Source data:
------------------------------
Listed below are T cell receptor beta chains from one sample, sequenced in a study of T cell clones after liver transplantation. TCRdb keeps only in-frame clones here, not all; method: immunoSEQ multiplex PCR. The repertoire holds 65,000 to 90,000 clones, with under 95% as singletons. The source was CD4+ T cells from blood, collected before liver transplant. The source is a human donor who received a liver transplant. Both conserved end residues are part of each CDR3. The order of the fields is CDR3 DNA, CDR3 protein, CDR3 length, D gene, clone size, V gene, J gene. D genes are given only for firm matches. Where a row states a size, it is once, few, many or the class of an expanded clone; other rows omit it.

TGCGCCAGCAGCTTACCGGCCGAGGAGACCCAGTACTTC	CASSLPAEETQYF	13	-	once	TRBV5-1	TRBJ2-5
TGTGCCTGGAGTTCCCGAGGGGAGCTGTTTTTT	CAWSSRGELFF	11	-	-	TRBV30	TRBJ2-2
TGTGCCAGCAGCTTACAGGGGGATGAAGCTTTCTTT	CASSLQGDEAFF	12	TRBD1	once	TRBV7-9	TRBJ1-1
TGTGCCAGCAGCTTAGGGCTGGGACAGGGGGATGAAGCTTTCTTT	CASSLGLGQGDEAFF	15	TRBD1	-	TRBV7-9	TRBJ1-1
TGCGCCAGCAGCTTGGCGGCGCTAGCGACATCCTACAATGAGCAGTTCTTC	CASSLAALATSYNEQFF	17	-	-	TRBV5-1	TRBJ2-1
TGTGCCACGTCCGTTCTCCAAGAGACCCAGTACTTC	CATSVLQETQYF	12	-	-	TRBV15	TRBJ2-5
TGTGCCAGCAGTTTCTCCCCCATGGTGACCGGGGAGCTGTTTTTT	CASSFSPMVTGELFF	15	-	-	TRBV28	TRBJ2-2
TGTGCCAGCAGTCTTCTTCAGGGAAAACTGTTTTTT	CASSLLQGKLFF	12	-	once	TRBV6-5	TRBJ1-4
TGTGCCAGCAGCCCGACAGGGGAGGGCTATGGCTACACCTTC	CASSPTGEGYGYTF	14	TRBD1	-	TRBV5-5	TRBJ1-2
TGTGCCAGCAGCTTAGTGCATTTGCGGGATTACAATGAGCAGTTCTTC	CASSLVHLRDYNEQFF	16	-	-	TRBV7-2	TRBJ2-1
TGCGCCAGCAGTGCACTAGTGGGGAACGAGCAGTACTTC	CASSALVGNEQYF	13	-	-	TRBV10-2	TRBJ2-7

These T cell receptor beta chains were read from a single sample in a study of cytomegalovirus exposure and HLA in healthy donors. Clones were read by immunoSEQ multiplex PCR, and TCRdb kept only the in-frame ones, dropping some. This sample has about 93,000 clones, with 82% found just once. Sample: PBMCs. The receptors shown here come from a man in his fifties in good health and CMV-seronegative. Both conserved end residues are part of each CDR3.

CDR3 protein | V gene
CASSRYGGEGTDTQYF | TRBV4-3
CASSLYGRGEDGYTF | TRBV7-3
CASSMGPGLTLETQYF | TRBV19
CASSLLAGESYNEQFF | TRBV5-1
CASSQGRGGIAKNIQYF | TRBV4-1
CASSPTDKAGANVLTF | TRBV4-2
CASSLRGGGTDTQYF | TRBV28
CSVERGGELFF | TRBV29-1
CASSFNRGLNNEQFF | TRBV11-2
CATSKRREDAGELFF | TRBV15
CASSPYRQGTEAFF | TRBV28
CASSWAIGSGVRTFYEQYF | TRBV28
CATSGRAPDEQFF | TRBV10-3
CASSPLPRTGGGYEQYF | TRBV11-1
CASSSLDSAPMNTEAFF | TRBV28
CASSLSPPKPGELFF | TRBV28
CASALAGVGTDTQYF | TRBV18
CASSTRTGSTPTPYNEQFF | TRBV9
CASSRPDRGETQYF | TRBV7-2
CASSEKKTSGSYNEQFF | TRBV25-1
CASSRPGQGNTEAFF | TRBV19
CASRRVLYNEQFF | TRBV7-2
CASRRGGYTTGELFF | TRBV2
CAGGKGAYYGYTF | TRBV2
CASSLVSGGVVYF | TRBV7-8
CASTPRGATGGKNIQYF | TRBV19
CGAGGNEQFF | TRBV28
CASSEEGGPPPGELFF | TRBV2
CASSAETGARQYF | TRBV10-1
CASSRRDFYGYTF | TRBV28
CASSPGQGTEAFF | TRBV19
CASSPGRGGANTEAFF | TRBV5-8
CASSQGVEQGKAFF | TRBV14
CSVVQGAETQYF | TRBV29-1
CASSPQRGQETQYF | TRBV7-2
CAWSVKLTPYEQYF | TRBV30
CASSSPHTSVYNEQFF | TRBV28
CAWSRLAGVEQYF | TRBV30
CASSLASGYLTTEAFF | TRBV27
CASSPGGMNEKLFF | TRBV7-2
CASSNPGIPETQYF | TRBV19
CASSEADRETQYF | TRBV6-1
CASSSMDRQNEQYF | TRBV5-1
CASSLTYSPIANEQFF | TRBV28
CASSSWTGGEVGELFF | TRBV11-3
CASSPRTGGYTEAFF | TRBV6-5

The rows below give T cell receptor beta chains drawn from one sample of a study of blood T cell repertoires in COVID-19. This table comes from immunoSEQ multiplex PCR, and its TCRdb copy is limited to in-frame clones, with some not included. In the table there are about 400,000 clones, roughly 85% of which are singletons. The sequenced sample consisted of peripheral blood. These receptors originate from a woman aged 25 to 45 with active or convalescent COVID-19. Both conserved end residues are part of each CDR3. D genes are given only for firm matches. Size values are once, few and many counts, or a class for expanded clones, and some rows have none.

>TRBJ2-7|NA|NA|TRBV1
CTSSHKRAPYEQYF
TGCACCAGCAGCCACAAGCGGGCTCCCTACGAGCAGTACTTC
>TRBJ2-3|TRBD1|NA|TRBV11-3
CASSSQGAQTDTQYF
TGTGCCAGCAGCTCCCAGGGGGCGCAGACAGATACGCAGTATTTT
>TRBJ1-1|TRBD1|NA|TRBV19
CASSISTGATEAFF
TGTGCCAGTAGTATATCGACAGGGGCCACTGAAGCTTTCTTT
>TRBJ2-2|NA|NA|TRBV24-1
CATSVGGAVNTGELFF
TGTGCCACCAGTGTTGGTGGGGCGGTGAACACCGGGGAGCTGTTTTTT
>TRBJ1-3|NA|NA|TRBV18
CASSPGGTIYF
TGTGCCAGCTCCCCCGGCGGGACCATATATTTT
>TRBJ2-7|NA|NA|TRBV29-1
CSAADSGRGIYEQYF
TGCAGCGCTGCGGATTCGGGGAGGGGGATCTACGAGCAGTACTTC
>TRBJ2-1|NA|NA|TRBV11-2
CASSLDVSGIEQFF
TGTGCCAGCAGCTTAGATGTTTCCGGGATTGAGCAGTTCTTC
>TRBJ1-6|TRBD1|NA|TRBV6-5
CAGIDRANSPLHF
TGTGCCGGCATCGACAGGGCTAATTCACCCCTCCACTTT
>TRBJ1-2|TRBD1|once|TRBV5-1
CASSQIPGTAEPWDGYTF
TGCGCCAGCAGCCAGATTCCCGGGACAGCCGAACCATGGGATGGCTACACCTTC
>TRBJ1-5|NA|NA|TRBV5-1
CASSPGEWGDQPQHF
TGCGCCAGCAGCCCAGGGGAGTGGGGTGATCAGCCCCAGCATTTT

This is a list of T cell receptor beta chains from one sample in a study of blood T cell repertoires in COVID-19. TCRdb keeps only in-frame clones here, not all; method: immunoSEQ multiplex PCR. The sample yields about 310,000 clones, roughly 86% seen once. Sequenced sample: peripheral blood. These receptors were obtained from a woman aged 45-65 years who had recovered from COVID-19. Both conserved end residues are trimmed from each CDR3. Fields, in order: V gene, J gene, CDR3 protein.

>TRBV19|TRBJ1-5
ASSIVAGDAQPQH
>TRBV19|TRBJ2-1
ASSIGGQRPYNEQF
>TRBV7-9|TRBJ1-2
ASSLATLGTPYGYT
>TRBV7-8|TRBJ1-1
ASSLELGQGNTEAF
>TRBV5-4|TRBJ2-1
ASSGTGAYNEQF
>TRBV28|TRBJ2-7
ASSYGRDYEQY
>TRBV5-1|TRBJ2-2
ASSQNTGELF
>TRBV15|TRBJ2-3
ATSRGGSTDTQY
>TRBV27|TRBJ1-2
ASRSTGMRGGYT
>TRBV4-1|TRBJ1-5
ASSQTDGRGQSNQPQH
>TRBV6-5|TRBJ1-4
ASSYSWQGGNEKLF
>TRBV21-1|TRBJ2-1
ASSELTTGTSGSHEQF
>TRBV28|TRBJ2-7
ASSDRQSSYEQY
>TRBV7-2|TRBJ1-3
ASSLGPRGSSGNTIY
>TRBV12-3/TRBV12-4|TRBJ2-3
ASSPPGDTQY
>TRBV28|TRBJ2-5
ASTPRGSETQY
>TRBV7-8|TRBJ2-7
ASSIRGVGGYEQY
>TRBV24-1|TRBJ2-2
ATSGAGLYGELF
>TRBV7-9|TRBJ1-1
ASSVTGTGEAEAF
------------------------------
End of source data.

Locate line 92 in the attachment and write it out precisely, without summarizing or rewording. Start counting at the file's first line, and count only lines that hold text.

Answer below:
This is a list of T cell receptor beta chains from one sample in a study of blood T cell repertoires in COVID-19. TCRdb keeps only in-frame clones here, not all; method: immunoSEQ multiplex PCR. The sample yields about 310,000 clones, roughly 86% seen once. Sequenced sample: peripheral blood. These receptors were obtained from a woman aged 45-65 years who had recovered from COVID-19. Both conserved end residues are trimmed from each CDR3. Fields, in order: V gene, J gene, CDR3 protein.